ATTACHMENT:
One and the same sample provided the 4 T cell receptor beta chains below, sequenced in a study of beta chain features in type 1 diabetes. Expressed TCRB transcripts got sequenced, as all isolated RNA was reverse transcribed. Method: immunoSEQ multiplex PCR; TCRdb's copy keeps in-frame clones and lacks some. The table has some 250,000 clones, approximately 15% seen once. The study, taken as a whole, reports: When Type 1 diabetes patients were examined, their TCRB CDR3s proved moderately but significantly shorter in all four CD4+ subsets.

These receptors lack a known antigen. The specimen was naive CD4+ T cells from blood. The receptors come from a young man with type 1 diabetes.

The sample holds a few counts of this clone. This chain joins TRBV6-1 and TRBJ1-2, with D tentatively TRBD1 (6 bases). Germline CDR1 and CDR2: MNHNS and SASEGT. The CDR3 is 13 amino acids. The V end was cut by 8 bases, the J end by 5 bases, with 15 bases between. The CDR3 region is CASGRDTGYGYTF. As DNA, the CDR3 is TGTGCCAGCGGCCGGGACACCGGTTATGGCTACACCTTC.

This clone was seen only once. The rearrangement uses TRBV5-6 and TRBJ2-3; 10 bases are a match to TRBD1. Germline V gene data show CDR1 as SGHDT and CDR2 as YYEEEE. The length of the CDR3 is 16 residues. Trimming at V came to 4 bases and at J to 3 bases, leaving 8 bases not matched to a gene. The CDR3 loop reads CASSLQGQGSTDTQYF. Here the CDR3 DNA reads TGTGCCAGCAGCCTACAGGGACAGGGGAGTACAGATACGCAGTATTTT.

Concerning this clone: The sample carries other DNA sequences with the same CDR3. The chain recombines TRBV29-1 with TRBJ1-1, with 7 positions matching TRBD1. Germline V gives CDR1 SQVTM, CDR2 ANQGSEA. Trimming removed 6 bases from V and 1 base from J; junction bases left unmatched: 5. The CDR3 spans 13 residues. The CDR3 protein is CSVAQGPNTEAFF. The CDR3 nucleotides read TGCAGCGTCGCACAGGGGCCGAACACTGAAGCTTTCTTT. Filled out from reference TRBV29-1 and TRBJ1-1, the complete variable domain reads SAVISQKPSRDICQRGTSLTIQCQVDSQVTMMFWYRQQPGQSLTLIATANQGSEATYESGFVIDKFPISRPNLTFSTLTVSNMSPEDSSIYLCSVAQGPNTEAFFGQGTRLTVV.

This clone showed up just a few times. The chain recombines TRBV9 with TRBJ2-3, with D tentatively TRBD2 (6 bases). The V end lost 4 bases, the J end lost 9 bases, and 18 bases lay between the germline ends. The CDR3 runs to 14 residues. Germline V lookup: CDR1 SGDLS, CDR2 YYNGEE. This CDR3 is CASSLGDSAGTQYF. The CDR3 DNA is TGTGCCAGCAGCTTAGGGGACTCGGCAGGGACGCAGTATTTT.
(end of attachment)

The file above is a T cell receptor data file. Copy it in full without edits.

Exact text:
One and the same sample provided the 4 T cell receptor beta chains below, sequenced in a study of beta chain features in type 1 diabetes. Expressed TCRB transcripts got sequenced, as all isolated RNA was reverse transcribed. Method: immunoSEQ multiplex PCR; TCRdb's copy keeps in-frame clones and lacks some. The table has some 250,000 clones, approximately 15% seen once. The study, taken as a whole, reports: When Type 1 diabetes patients were examined, their TCRB CDR3s proved moderately but significantly shorter in all four CD4+ subsets.

These receptors lack a known antigen. The specimen was naive CD4+ T cells from blood. The receptors come from a young man with type 1 diabetes.

The sample holds a few counts of this clone. This chain joins TRBV6-1 and TRBJ1-2, with D tentatively TRBD1 (6 bases). Germline CDR1 and CDR2: MNHNS and SASEGT. The CDR3 is 13 amino acids. The V end was cut by 8 bases, the J end by 5 bases, with 15 bases between. The CDR3 region is CASGRDTGYGYTF. As DNA, the CDR3 is TGTGCCAGCGGCCGGGACACCGGTTATGGCTACACCTTC.

This clone was seen only once. The rearrangement uses TRBV5-6 and TRBJ2-3; 10 bases are a match to TRBD1. Germline V gene data show CDR1 as SGHDT and CDR2 as YYEEEE. The length of the CDR3 is 16 residues. Trimming at V came to 4 bases and at J to 3 bases, leaving 8 bases not matched to a gene. The CDR3 loop reads CASSLQGQGSTDTQYF. Here the CDR3 DNA reads TGTGCCAGCAGCCTACAGGGACAGGGGAGTACAGATACGCAGTATTTT.

Concerning this clone: The sample carries other DNA sequences with the same CDR3. The chain recombines TRBV29-1 with TRBJ1-1, with 7 positions matching TRBD1. Germline V gives CDR1 SQVTM, CDR2 ANQGSEA. Trimming removed 6 bases from V and 1 base from J; junction bases left unmatched: 5. The CDR3 spans 13 residues. The CDR3 protein is CSVAQGPNTEAFF. The CDR3 nucleotides read TGCAGCGTCGCACAGGGGCCGAACACTGAAGCTTTCTTT. Filled out from reference TRBV29-1 and TRBJ1-1, the complete variable domain reads SAVISQKPSRDICQRGTSLTIQCQVDSQVTMMFWYRQQPGQSLTLIATANQGSEATYESGFVIDKFPISRPNLTFSTLTVSNMSPEDSSIYLCSVAQGPNTEAFFGQGTRLTVV.

This clone showed up just a few times. The chain recombines TRBV9 with TRBJ2-3, with D tentatively TRBD2 (6 bases). The V end lost 4 bases, the J end lost 9 bases, and 18 bases lay between the germline ends. The CDR3 runs to 14 residues. Germline V lookup: CDR1 SGDLS, CDR2 YYNGEE. This CDR3 is CASSLGDSAGTQYF. The CDR3 DNA is TGTGCCAGCAGCTTAGGGGACTCGGCAGGGACGCAGTATTTT.